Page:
New Hope in the Battle Against Chronic Pain

Relief from CBD is backed by clinical research

Do you or someone you know suffer from chronic pain? You are not alone; it’s more common than you think. As many as 1 of 4 Canadians over age 50 battles chronic pain.1,2 It’s a leading cause of disability globally and is a major factor in reducing the quality of life, decreased social connections and lost productivity.1,2,3

The two largest groups of chronic pain sufferers are those who suffer from pain due to an inflammatory state (e.g. arthritis) or injury to underlying tissue, and those who suffer from neuropathic pain that’s caused by nerve irritation or damage.

Cannabinoids are proven to play a role in relieving inflammatory and neuropathic pain.4 CBD (cannabidiol) and THC (tetrahydrocannabinol) are two common cannabinoids found in cannabis that help inhibit the sensation of pain.5 There’s accumulating evidence to support their use in treating chronic pain.6,7,8 CBD and THC may be a safe alternative as they do not have the risks and side-effects associated with opioids. Studies have also shown that when cannabinoids are used with opioids, the combination can result in a dramatic reduction in the dose of opioids needed to relieve pain.9,10,11

Multiple randomized control trial (RCT) results demonstrate CBD and THC efficacy in spasticity and pain for those suffering from multiple sclerosis and rheumatoid arthritis inflammatory pain.12 THC may play a greater role in treating neuropathic pain, while CBD is effective for reducing inflammation.7 Most trials showed pain reduction but higher oral THC doses were limited by THC side-effects (e.g. dysphoria, anxiety). However, increasing the CBD dose while limiting oral THC may result in better chronic pain relief, with fewer psychoactive and motor side-effects.

Scientific research shows how cannabinoids work: Cannabinoids affect the endocannabinoid system (ECS); which is involved in regulating inflammation and pain sensation. The ECS includes CB1 cannabinoid receptors, prevalent in the nervous system, and CB2 receptors, prevalent in the immune system. THC works on CB1 and CB2 receptors, whereas CBD has multiple pathways to decrease inflammation. CBD and THC also work synergistically with beta-caryophyllene (BCP), a terpene that binds to CB2 receptors to control inflammation.4,13

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However, pharmaceutical technology is needed to increase oral CBD and THC absorption and to maximize effect. Only 8-12% of THC or CBD is absorbed into the bloodstream when taken by mouth. Better absorption increases the efficacy of both ingredients. Opticann uses patented pharmaceutical technology, VESIsorb®, in its CB4 Relief softgels with 25 mg CBD and 13 mg BCP. VESIsorb® is clinically proven to increase absorption by 440% (4.4x) and 3 times faster than conventional CBD capsules.14 CB4 Relief is a THC-free product best suited for daytime use. CB4 Relief-T softgels also contain low-dose THC (0.75 mg) for added effect and are suitable for nighttime use.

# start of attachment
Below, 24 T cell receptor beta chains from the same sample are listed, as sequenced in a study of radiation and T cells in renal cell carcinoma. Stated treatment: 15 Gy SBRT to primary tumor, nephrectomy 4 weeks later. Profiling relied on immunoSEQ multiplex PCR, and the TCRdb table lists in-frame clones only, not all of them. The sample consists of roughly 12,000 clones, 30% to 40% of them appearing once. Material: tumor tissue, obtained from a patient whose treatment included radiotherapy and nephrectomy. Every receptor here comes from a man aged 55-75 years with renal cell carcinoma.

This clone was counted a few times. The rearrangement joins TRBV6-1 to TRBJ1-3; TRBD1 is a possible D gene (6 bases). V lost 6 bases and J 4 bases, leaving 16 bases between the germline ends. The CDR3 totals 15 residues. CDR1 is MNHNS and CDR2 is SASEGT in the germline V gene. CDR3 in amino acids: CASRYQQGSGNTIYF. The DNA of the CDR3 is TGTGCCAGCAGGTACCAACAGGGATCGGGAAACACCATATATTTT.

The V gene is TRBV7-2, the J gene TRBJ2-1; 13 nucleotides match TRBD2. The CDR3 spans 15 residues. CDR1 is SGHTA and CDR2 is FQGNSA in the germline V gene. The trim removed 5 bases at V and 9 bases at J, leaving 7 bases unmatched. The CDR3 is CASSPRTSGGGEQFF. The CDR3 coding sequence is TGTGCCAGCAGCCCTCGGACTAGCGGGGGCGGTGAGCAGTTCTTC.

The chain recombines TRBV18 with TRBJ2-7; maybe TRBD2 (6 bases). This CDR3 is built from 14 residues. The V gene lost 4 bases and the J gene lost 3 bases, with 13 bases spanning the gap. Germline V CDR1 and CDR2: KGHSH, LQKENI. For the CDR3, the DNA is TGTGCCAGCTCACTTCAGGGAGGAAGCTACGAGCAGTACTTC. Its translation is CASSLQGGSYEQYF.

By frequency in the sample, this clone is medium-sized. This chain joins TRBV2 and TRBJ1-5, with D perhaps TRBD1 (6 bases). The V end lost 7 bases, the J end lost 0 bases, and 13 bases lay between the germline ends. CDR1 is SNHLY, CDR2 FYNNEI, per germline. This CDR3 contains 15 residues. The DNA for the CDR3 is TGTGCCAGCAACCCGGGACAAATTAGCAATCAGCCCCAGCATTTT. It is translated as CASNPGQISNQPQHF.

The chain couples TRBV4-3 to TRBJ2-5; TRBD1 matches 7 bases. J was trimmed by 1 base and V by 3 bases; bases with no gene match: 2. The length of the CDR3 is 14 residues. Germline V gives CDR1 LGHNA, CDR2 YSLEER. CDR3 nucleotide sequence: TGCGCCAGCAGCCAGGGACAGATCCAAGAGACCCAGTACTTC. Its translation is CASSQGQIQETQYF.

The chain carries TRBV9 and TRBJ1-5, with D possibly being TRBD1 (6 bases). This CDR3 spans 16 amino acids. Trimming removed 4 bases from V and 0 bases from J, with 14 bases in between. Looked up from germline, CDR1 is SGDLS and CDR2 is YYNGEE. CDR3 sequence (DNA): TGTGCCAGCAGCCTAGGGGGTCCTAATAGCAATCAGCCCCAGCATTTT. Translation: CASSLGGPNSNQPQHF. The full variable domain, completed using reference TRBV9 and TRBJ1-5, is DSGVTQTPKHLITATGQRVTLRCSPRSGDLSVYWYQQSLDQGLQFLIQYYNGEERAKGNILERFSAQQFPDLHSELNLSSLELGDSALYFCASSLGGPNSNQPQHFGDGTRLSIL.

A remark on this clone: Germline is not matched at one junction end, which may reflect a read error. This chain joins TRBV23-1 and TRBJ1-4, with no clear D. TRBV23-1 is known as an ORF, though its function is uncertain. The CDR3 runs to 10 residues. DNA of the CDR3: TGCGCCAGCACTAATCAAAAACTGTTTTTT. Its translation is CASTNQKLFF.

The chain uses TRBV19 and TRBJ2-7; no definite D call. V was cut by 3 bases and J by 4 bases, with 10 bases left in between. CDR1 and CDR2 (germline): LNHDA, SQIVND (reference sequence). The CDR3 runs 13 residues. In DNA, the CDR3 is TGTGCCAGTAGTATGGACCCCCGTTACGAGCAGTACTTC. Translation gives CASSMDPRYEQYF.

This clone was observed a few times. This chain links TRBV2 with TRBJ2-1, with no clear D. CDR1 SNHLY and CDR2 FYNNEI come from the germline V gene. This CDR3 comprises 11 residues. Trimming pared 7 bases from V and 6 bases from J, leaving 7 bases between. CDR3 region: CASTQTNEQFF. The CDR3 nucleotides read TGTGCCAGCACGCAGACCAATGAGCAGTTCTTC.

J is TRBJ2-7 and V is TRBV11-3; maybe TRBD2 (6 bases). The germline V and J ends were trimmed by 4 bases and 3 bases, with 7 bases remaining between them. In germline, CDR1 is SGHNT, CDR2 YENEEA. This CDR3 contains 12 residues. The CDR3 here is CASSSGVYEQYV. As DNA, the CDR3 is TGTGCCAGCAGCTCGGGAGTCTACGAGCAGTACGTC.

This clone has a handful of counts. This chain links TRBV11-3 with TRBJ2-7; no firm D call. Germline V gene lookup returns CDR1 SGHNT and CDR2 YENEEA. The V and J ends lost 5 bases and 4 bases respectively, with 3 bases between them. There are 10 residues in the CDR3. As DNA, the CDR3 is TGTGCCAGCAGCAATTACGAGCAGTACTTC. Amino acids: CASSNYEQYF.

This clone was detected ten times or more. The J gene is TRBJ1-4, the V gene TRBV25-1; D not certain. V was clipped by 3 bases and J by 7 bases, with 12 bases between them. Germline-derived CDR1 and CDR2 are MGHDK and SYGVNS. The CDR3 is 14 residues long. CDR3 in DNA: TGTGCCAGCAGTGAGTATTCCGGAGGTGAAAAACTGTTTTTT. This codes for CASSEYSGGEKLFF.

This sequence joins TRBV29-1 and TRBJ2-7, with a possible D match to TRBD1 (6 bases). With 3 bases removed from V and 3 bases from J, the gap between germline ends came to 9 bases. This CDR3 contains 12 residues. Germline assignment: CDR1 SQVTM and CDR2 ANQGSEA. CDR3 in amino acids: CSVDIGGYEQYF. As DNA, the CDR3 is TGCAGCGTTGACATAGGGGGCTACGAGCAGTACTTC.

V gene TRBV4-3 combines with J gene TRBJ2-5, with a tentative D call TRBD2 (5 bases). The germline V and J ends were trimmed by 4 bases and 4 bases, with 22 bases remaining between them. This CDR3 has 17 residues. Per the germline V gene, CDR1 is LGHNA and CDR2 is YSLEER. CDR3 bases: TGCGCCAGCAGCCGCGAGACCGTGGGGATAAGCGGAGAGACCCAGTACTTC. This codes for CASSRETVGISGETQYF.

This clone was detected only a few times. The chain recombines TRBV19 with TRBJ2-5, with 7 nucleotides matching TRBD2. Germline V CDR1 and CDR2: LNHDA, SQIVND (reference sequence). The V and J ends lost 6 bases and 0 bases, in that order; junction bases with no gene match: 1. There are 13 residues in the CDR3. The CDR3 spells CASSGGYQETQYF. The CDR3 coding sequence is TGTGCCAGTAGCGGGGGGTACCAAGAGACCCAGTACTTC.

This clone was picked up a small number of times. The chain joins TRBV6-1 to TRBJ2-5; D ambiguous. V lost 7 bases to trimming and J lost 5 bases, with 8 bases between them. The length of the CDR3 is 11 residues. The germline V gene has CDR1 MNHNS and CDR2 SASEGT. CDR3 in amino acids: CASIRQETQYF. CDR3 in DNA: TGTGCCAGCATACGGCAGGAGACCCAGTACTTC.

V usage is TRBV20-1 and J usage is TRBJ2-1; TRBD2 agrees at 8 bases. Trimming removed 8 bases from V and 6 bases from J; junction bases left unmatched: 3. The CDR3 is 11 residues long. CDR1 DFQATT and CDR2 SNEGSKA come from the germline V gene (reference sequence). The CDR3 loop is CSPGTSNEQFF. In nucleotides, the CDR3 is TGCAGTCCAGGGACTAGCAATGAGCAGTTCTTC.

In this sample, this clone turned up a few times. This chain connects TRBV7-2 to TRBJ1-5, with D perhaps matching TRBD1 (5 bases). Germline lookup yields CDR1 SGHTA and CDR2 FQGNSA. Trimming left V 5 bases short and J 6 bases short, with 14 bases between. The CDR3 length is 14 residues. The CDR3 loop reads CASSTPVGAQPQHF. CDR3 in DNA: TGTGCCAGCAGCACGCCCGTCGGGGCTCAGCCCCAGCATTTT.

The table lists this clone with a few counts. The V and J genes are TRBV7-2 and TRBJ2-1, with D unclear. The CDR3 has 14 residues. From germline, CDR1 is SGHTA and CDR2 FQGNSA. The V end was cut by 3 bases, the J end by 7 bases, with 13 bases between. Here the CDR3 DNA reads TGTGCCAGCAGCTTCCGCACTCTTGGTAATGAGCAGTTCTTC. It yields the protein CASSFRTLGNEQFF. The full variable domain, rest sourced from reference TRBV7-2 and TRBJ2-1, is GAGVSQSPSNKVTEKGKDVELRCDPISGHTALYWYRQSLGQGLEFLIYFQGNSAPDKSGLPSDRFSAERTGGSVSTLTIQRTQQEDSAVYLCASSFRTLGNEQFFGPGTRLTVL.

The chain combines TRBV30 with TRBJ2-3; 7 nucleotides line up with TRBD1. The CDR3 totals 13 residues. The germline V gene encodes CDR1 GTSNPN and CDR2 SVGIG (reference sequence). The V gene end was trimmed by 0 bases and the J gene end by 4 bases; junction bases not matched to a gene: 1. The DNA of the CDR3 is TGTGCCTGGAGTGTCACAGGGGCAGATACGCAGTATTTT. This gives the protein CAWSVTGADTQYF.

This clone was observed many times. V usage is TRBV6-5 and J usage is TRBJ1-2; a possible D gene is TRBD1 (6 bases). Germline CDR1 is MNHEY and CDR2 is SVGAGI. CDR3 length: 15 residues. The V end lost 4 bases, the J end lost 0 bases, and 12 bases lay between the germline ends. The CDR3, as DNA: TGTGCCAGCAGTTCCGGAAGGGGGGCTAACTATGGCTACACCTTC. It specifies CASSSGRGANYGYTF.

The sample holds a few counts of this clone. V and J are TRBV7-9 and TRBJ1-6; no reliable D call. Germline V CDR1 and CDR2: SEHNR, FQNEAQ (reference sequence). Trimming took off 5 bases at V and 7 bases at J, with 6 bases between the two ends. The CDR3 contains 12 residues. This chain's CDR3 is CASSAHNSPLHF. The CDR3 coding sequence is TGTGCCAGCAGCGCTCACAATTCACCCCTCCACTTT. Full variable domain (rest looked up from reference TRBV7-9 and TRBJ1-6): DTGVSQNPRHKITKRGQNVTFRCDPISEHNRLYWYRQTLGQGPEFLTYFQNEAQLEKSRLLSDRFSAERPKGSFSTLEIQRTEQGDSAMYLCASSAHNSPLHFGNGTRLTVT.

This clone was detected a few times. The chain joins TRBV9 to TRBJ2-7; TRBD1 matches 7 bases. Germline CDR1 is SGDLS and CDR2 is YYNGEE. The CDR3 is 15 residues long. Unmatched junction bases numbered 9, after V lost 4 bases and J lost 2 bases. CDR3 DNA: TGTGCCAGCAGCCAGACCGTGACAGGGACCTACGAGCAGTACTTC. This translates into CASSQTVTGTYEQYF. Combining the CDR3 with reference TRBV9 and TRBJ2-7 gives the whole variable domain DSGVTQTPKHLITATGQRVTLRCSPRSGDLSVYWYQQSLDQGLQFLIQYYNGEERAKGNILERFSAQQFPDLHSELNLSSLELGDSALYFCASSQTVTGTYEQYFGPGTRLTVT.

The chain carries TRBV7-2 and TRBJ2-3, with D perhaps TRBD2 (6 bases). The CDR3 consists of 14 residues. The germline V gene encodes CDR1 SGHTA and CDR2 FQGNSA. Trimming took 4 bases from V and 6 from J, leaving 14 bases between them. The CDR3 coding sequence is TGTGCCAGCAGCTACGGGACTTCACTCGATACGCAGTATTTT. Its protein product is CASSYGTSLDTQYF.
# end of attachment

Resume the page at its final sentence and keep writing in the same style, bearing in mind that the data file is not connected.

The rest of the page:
Breakthrough pain can be treated with quick-acting products. Opticann’s CB4 Control strips developed with VersaFilm® enable more rapid absorption from under the tongue (less than 5 minutes) compared to capsules and liquids. Each strip contains 10 mg CBD and less than 0.2 mg THC.

For localized use on the skin, CB4 Relief Deep Rub Topical Gel delivers CBD using technology proven to improve CBD penetration across the skin and into the tissue below for maximum and quick effect.

Get 15% off Opticann CB4 products by going to to book a quick telemedicine assessment by Opticann’s online clinic partner, Releave Therapeutics, to obtain a medical authorization. Opticann’s Patient Care Team will guide you through the registration process after your Releave Therapeutics appointment and can advise you on dosage, drug interactions and precautions.

CARP members receive 15% off all products purchased through

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2 Health Canada. (2019). Chronic pain in Canada: Laying a foundation for action.
3 The Lancet. (2021). Chronic pain.
4 Fine, P.G. et al. (2013). The endocannabinoid system, cannabinoids, and pain. Rambam Maimonides Med J, 4(4): e0022.
5 Health Canada. (2018). Information for health care professionals: Cannabis (marihuana, marijuana) and the cannabinoids.
6 National Academies of Sciences, Engineering, and Medicine. (2017). The health effects of cannabis and cannabinoids: The current state of evidence and recommendations for research.
7 Whiting, P.F. et al. (2015). Cannabinoids for medical use: A systematic review and meta-analysis. JAMA, 313(24):2456-73.
8 Allan, G.M. et al. (2018). Simplified guideline for prescribing medical cannabinoids in primary care. Canadian Family Physician, 64: 111-20.
9 Haroutounian, S. et al. (2016). The effect of medicinal cannabis on pain and quality-of-life outcomes in chronic pain: A prospective open-label study. Clin J Pain, 32(12): 1036-43.
10 Capano, A. et al. (2020). Evaluation of the effects of CBD hemp extract on opioid use and quality of life indicators in chronic pain patients: A prospective cohort study. Postgraduate Medicine, 132(1): 56-61.
11 O’Connell, M. et al. (2019). Medical cannabis: Effects on opioid and benzodiazepine requirements for pain control. Annals of Pharmacotherapy,53(11): 1081-86.
12 Blake, D.R. et al. (2006). Preliminary assessment of the efficacy, tolerability and safety of a cannabis-based medicine (Sativex) in the treatment of pain caused by rheumatoid arthritis. Rheumatology, 45(1): 50-2.
13 Scandiffio, R. et al. (2020). Protective effects of BCP in chronic inflammation. Nutrients, 12(11): 3273.
14 Knaub, K. et al. (2019). A novel self-emulsifying drug delivery system (SEDDS) based on VESIsorb® formulation technology improving the oral bioavailability of cannabidiol in healthy subjects. Molecules, 24(16): 2967.